With the possible exception of the World Series Champion Boston Red Sox, the most popular topic of conversation in Mashpee recently has undoubtedly been the Department of Public Works 2013-2014 “No Plow List.”
Released two weeks ago, the list initially included 150 roadways in town that were cited for having overhanging brush, potholes, missing street signs, or speed bumps. Today, the list stands at 141 streets, meaning that only nine of the original 150 have passed muster for plowing this winter, and have been removed from the list.
DPW Director Catherine E. Laurent said that the department has heard from representatives from nearly half of the streets on the list, inquiring about what exactly needs to be trimmed or removed, or requesting a re-inspection of their respective streets. She said that the DPW is responding to information and re-inspection requests as promptly as possible.
A particular source of frustration this year has come from year-round residents of primarily seasonal neighborhoods, where most homeowners have returned home, not to return until Memorial Day.
Timothy P. Cunningham, a resident of Tuspaquin Road, a small private non-association street near Johns Pond, said that his street makes the list yearly, this year for overhanging brush and a pothole—a small pothole he claims was caused by a DPW plow last winter. “This is getting crazy. We pay our taxes like everyone else but are being punished because we live on a private road. We’ve been on the no plow list ever since Catherine Laurent took over the DPW. It never happened before,” he said, adding that every year he calls the DPW to re-check the street and they tell him there are no problems.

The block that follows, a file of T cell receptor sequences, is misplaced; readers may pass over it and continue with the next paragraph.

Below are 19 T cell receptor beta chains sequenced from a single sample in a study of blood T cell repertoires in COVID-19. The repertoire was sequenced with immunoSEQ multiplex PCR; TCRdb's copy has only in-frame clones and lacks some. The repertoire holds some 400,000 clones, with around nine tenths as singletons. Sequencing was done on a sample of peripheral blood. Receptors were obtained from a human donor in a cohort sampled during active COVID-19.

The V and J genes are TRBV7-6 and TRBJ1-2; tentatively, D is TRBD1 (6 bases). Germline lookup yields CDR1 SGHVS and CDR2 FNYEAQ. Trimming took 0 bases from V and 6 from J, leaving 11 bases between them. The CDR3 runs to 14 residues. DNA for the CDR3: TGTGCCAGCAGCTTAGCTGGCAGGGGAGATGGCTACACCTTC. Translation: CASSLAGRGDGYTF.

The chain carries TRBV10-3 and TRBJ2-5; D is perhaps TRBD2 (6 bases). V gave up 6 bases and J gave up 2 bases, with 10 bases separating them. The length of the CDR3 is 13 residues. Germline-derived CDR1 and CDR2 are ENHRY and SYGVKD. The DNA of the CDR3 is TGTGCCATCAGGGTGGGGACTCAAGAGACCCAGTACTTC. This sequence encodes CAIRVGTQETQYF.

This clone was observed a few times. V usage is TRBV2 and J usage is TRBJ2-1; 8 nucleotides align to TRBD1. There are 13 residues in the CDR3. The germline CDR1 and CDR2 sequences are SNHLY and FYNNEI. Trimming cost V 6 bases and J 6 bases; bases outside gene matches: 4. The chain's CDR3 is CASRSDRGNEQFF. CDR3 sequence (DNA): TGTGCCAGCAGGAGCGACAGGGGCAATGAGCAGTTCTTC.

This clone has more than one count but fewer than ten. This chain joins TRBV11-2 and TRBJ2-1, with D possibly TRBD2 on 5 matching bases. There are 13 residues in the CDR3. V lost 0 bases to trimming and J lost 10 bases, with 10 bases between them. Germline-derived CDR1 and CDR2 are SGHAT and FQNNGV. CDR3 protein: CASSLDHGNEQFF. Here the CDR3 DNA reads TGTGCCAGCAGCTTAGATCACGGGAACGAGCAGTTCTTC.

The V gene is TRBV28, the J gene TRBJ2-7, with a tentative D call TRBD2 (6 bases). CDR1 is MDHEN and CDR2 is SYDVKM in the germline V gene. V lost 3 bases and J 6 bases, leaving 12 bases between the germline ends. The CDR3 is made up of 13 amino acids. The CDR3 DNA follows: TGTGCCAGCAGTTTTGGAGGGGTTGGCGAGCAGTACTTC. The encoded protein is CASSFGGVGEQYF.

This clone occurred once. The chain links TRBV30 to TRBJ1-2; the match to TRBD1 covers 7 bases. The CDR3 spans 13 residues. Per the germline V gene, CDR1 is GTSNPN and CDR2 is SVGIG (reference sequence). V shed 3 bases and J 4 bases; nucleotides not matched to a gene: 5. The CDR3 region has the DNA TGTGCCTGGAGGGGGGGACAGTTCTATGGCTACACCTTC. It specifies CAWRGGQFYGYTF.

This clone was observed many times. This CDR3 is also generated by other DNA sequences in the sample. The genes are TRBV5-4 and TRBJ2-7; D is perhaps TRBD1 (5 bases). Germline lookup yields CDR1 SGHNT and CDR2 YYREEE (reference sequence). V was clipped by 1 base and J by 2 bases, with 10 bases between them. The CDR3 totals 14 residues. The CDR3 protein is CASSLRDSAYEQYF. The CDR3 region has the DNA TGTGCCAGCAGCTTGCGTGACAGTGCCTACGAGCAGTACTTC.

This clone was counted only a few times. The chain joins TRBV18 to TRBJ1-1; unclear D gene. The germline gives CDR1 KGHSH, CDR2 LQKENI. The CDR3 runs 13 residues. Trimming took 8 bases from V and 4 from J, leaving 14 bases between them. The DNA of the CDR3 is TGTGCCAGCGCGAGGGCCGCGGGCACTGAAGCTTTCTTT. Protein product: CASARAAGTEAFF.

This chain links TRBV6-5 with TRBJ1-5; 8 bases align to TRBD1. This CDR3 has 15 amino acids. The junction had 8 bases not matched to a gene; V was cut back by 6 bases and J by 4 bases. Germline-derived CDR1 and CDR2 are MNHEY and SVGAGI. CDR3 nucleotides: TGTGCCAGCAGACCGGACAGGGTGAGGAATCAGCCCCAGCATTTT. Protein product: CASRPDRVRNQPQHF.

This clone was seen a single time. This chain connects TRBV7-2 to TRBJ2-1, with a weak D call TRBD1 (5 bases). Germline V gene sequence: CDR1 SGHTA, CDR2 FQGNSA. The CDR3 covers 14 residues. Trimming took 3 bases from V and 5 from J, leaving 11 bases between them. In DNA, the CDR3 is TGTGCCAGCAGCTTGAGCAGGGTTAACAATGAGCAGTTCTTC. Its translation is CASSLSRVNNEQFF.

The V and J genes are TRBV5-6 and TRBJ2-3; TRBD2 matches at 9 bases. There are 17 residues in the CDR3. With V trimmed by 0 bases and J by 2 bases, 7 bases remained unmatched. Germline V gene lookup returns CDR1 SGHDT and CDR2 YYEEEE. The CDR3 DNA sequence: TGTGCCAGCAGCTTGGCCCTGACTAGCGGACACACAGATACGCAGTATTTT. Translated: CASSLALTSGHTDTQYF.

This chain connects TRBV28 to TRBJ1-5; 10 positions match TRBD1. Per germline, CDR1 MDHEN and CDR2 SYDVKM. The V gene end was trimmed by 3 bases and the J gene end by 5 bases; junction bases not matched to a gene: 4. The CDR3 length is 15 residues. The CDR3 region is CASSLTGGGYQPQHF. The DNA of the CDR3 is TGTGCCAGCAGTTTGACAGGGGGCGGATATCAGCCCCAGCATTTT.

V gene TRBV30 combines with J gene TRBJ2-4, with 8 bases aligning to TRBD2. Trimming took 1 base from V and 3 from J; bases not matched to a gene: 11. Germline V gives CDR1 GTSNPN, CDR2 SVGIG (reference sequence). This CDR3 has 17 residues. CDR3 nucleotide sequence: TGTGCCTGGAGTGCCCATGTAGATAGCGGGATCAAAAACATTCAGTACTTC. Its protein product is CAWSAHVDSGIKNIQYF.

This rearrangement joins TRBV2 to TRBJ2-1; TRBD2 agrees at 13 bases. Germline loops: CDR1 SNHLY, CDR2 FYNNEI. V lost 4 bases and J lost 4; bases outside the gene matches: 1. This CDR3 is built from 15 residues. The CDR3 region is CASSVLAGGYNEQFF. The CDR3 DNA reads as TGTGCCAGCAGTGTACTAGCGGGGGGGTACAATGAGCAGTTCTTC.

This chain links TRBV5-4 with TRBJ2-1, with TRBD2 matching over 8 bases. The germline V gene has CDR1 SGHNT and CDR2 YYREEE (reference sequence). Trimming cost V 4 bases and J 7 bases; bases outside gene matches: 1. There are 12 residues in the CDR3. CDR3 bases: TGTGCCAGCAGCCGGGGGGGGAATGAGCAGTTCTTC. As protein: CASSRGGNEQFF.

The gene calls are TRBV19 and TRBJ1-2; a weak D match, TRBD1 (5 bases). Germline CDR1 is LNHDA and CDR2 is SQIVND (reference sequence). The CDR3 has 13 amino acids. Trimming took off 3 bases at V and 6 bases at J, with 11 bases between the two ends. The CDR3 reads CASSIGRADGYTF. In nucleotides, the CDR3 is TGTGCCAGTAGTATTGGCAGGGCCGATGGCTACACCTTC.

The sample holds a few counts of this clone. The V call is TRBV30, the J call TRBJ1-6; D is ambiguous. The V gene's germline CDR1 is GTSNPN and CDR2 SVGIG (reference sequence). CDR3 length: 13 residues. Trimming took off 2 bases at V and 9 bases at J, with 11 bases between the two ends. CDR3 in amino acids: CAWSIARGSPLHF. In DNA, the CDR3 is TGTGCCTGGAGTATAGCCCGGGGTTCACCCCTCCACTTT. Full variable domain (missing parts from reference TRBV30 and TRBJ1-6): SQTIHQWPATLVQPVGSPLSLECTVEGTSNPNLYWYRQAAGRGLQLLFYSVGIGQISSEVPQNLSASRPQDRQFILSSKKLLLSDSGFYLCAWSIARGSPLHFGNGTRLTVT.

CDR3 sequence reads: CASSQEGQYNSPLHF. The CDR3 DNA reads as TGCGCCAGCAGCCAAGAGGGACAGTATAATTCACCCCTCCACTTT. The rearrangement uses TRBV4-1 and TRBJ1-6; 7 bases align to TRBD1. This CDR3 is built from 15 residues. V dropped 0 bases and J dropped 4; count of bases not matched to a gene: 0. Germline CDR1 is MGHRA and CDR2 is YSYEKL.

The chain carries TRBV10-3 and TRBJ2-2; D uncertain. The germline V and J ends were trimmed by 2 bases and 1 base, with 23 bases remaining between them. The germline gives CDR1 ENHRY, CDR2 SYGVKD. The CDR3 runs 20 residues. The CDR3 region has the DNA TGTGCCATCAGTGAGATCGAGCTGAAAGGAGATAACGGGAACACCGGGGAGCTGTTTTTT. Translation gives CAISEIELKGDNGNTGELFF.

Ms. Laurent said that an updated “No Plow List” will be issued in the next few weeks.
Selectman Michael R. Richardson, who also serves as executive director of The Peninsula Council, the New Seabury homeowner’s association, agrees with many residents that the town is extremely aggressive with the “No Plow List,” but he does not think it can do anything different.
“Every community association and association leader should start thinking about this before the summer people head home. Right after Labor Day, I work with New Seabury maintenance and start looking at the condition of the streets with the no plow list in mind. If we have any questions about possible issues, I call Catherine Laurent, and the DPW comes out the next day to work with us and tell us what needs to be done,” Mr. Richardson said.